Comments: The following letter was sent to the magazine, Resurgence, in response to an article in the January/February issue, but was not published.
Brian Goodwin lists the good parts of Darwin’s theory and the ways in which it needs to be re-evaluated (Resurgence 252), complete with a photo of giraffes, without mentioning Lamarck. As far as I am concerned, the re-incorporation of Lamarckism into the prevailing paradigm is just what is needed to make it both more environmentally-friendly and more liberating. Lamarckism was the predominant pre-Darwinian evolution theory, which is currently enjoying a revival amongst dissident scientists and philosophers, in the light of increasing scientific evidence. Lamarckian inheritance was included in Darwin’s theory until it was censored out after his death. Put very crudely in modern terms, Lamarckism holds that there is experience passing down the generations as well as genes. Evolution is responsive to the environment, so there is flow and consequence, in contrast to the neo-Darwinian obsession with aimless co-incidence. In other words, Lamarckism permits the idea that there is much more to life and evolution than random chance and natural selection.
Comments: During early 2009, I did an enormous amount of research into “Darwin’s Influences”, resulting in the essay of the same name and unexpectedly in the evidence for “Darwin’s Guilty Secret”. My focus in 2009 became the discrediting of not only neo-Darwinism but also Darwin himself.
The following three letters were all sent to The Guardian or The Guardian Review, but were not published.
In his measured Response (6 January), Thomas Crowley points to the confusion in the use of the term creationism. There is far greater confusion in the use of the word evolution. I’m sure that, for most of the public, evolution means no more than the Theory of Descent – the idea that, over a vast period of time, single-celled organisms have evolved, by descent with modification, into the vast diversity of species that we now perceive. As such, evolution would get no argument from most of the intelligent design school or many educated creationists. It is the source of modification that is the big bone of contention in this issue. To neo-Darwinists, evolution means the Theory of Descent in which the modifications were spontaneous and random, being preserved or eliminated by natural selection. To Lamarckists, the modifications were natural responses to the conditions of life. To exponents of intelligent design, the modifications were caused by some intelligent entity. It is naturalism that exponents of intelligent design are opposed to, not evolution as such, and Crowley is right to suggest that they have been shabbily treated by neo-Darwinists.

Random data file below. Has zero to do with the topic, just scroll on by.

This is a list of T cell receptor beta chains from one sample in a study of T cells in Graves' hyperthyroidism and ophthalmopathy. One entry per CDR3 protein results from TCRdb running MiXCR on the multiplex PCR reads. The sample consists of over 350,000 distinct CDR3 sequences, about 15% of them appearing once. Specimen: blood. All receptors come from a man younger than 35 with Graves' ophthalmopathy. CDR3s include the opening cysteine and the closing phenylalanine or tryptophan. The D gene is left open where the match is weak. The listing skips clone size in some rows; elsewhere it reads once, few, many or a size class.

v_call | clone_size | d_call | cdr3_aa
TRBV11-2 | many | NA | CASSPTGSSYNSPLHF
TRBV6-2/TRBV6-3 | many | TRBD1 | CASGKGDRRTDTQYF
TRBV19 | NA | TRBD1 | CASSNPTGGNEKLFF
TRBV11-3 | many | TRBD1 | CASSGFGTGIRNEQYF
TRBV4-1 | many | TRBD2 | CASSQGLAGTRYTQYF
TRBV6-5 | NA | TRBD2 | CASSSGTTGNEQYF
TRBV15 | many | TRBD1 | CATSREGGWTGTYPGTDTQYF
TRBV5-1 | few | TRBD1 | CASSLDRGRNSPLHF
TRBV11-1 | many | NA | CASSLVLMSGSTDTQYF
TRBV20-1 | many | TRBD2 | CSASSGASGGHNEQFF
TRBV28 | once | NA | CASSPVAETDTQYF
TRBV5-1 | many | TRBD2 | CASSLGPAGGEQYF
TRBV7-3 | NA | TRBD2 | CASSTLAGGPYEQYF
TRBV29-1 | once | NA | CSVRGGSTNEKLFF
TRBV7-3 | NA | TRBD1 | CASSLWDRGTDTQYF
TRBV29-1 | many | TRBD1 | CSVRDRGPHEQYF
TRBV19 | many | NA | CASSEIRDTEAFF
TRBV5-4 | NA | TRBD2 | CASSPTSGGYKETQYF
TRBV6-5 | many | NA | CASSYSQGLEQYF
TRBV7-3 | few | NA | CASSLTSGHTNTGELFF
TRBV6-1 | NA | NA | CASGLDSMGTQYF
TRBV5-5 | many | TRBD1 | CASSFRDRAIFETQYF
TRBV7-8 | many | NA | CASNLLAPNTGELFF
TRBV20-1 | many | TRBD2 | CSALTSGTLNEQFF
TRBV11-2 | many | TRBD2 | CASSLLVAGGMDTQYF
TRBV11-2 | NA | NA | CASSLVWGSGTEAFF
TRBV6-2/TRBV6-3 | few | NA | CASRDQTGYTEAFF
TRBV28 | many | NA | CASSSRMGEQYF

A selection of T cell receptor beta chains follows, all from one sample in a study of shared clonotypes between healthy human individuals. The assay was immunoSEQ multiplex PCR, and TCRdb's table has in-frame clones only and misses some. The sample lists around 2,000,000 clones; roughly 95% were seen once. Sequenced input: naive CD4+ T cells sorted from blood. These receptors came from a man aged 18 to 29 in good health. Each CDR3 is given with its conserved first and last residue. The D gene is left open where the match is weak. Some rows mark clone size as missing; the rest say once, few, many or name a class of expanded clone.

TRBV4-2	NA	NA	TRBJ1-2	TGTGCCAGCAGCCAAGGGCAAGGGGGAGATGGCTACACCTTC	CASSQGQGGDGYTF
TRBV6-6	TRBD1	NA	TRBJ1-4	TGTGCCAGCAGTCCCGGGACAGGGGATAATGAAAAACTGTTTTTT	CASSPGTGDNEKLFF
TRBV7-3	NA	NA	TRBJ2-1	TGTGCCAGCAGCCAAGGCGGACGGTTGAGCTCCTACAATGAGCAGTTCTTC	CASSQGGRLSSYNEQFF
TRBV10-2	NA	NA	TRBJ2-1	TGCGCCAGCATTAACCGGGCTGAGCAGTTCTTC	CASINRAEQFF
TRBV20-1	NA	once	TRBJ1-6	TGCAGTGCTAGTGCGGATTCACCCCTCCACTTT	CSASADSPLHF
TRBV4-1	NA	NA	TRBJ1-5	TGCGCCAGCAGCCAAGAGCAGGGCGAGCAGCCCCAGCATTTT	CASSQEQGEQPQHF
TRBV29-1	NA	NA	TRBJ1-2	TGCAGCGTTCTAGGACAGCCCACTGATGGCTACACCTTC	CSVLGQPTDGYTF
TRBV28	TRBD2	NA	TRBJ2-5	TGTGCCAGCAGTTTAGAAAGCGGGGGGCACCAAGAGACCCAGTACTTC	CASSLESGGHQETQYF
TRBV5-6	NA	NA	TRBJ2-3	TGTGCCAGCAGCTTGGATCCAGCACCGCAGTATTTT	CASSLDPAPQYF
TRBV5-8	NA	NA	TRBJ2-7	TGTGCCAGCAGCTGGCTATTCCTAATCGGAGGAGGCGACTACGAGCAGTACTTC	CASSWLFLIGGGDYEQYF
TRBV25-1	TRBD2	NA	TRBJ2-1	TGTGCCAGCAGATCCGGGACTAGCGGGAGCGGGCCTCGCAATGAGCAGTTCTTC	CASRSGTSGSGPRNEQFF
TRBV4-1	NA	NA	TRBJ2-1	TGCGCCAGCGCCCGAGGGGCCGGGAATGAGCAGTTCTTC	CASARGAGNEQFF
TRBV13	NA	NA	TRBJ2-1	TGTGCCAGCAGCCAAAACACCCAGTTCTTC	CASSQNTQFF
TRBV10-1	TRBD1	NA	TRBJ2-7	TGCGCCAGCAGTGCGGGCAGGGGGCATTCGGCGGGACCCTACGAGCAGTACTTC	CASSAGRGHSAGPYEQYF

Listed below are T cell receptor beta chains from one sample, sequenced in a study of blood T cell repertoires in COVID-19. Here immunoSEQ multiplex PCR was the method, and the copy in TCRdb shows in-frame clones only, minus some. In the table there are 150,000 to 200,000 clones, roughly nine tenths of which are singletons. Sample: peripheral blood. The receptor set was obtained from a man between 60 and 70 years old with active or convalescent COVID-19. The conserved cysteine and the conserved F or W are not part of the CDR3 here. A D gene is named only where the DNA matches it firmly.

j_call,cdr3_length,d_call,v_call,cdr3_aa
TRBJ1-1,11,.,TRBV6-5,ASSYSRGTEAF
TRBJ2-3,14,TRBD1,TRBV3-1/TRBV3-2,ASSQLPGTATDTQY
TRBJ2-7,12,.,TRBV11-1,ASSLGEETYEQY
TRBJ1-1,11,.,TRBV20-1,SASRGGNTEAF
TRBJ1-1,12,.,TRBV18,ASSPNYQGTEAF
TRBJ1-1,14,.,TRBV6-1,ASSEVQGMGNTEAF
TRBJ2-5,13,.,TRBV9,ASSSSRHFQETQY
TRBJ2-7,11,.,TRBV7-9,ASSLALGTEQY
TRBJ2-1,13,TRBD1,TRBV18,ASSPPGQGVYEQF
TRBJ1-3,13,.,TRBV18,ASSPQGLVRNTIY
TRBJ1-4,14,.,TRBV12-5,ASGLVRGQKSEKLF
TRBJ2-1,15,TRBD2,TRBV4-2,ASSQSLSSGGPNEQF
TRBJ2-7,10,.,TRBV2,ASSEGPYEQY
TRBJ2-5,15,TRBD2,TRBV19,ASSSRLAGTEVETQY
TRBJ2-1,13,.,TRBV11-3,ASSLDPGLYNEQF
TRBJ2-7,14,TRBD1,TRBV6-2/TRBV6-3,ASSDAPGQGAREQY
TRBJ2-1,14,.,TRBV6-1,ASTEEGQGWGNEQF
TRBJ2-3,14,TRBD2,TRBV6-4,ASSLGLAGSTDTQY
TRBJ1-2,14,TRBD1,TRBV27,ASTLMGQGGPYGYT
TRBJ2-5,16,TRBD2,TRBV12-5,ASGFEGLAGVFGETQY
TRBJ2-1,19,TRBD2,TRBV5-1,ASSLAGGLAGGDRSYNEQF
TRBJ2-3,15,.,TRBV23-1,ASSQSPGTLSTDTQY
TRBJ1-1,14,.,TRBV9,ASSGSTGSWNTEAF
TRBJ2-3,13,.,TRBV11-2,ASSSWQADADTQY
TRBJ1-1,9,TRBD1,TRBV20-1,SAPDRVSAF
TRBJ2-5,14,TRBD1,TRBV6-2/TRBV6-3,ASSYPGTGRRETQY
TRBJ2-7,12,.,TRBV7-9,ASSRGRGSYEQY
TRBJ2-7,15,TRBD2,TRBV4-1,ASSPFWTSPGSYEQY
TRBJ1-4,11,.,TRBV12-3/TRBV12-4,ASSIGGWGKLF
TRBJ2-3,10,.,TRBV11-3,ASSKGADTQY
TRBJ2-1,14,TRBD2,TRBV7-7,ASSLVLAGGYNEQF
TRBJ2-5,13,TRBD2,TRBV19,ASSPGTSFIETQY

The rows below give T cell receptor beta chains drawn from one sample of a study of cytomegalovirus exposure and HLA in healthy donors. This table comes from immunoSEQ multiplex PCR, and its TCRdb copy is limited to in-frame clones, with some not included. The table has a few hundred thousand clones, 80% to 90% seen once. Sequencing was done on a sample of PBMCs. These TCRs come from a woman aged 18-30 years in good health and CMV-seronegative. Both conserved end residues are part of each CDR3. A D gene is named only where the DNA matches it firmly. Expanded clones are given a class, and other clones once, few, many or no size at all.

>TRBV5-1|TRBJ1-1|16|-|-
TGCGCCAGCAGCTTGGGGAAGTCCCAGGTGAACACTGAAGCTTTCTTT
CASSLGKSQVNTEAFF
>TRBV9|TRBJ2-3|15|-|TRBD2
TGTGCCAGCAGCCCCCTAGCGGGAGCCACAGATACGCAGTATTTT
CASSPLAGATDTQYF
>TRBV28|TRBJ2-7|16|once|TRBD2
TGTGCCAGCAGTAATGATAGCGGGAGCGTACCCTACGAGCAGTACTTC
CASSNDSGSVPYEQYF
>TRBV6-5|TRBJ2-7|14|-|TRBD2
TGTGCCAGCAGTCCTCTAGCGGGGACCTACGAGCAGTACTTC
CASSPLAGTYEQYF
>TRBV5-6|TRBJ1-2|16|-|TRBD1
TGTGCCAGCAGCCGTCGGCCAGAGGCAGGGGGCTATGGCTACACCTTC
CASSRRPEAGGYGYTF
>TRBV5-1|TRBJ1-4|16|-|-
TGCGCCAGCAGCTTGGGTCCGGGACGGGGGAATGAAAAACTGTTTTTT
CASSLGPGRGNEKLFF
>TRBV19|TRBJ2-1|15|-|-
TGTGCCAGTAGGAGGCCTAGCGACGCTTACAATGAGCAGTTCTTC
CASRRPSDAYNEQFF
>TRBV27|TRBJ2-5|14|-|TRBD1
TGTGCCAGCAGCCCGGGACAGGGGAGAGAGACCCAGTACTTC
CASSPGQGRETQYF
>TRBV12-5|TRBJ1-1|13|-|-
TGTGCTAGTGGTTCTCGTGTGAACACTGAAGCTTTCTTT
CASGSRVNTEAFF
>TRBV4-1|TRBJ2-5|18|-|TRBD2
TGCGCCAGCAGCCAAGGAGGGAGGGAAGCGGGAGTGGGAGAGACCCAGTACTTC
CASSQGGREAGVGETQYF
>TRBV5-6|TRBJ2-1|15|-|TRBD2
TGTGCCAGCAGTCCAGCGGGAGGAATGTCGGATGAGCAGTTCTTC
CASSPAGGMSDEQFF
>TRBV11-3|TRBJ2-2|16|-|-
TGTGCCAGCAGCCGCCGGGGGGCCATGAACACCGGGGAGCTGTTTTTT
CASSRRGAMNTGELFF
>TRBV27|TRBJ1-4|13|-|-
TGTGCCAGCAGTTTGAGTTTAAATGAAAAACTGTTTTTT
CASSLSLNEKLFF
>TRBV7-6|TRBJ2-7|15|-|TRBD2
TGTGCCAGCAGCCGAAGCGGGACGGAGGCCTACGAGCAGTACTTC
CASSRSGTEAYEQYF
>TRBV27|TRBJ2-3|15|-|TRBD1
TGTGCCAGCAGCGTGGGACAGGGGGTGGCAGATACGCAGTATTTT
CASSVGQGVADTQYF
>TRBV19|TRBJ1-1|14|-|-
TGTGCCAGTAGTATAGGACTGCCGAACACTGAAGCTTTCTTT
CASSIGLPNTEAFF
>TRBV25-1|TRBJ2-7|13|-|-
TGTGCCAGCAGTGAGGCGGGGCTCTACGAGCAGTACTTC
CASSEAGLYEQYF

Ian Sample’s review of Remarkable Creatures (24 January) conveys some false impressions. Firstly, Sample devotes a lot of attention to Wallace, whose first expression of belief in evolution was in 1855, many years after Darwin had formulated his theory. This was ignored by Darwin until Wallace’s subsequent paper in 1858 which indicated his belief in natural selection. The only effect Wallace had on Darwin was to prompt him into publishing! The principal scientists and naturalists to affect Darwin’s thinking were Robert Grant, Charles Lyell and Edward Blyth. The review doesn’t mention this.
In his review of “Darwin’s Armada” (The origin of Origin, 9 May), Steven Rose says that in this bicentenary “it maybe hard to find anything new to say”.
Earlier this year, I wrote an article which presented the accumulated, compelling evidence that Darwin had read Patrick Matthew’s “Naval Timber and Arboriculture” by 1842, and had hence plagiarized the theory of evolution by natural selection. That article has been rejected by the editors of every serious newspaper and journal in this country. I hesitate to present the article to more disreputable outlets for fear of the headline, “Darwin was a cheat and a liar”, with all that that implies. However, as and when my article does get publicised, I can guarantee that no-one will legitimately be able to say that it is either of no interest or old hat.
Comments: I was not the only person looking to question Darwin’s integrity. At the beginning of December, there was a spate of letters prompted by Roy Davies’ book, “The Darwin Conspiracy”, concerned with Darwin’s possible plagiarism of Wallace. I had the following letter published.
The Charlesworths (Letters, December 7) are quite right to say that Darwin had formulated the theory of evolution by natural selection fully 20 years before Wallace. However, they don’t point out that Patrick Matthew had beaten Darwin to it by 7 years, and there is considerable evidence that Darwin knew about Matthew by 1838, so Darwin didn’t originate the theory at all.
Comments: A few days later, there was a letter from Roy Davies himself. The following letter was not published. See my own review of Roy Davies’ book, “The Darwin Conspiracy”.
If it weren’t for what Roy Davies’ case tells us about Darwin’s duplicity (Letters, passim), even the educated, Guardian-reading public would surely regard the issue of whether Darwin’s 1844 theory of evolution by natural selection had ‘added divergence’ in 1858 as a super technicality. To most of them, even ‘natural selection’ is probably a technicality. What matters is natural evolution from scratch. Though it is impossible to say who originated that, the person who deserves all the accolades Darwin has received for 150 years is Lamarck.
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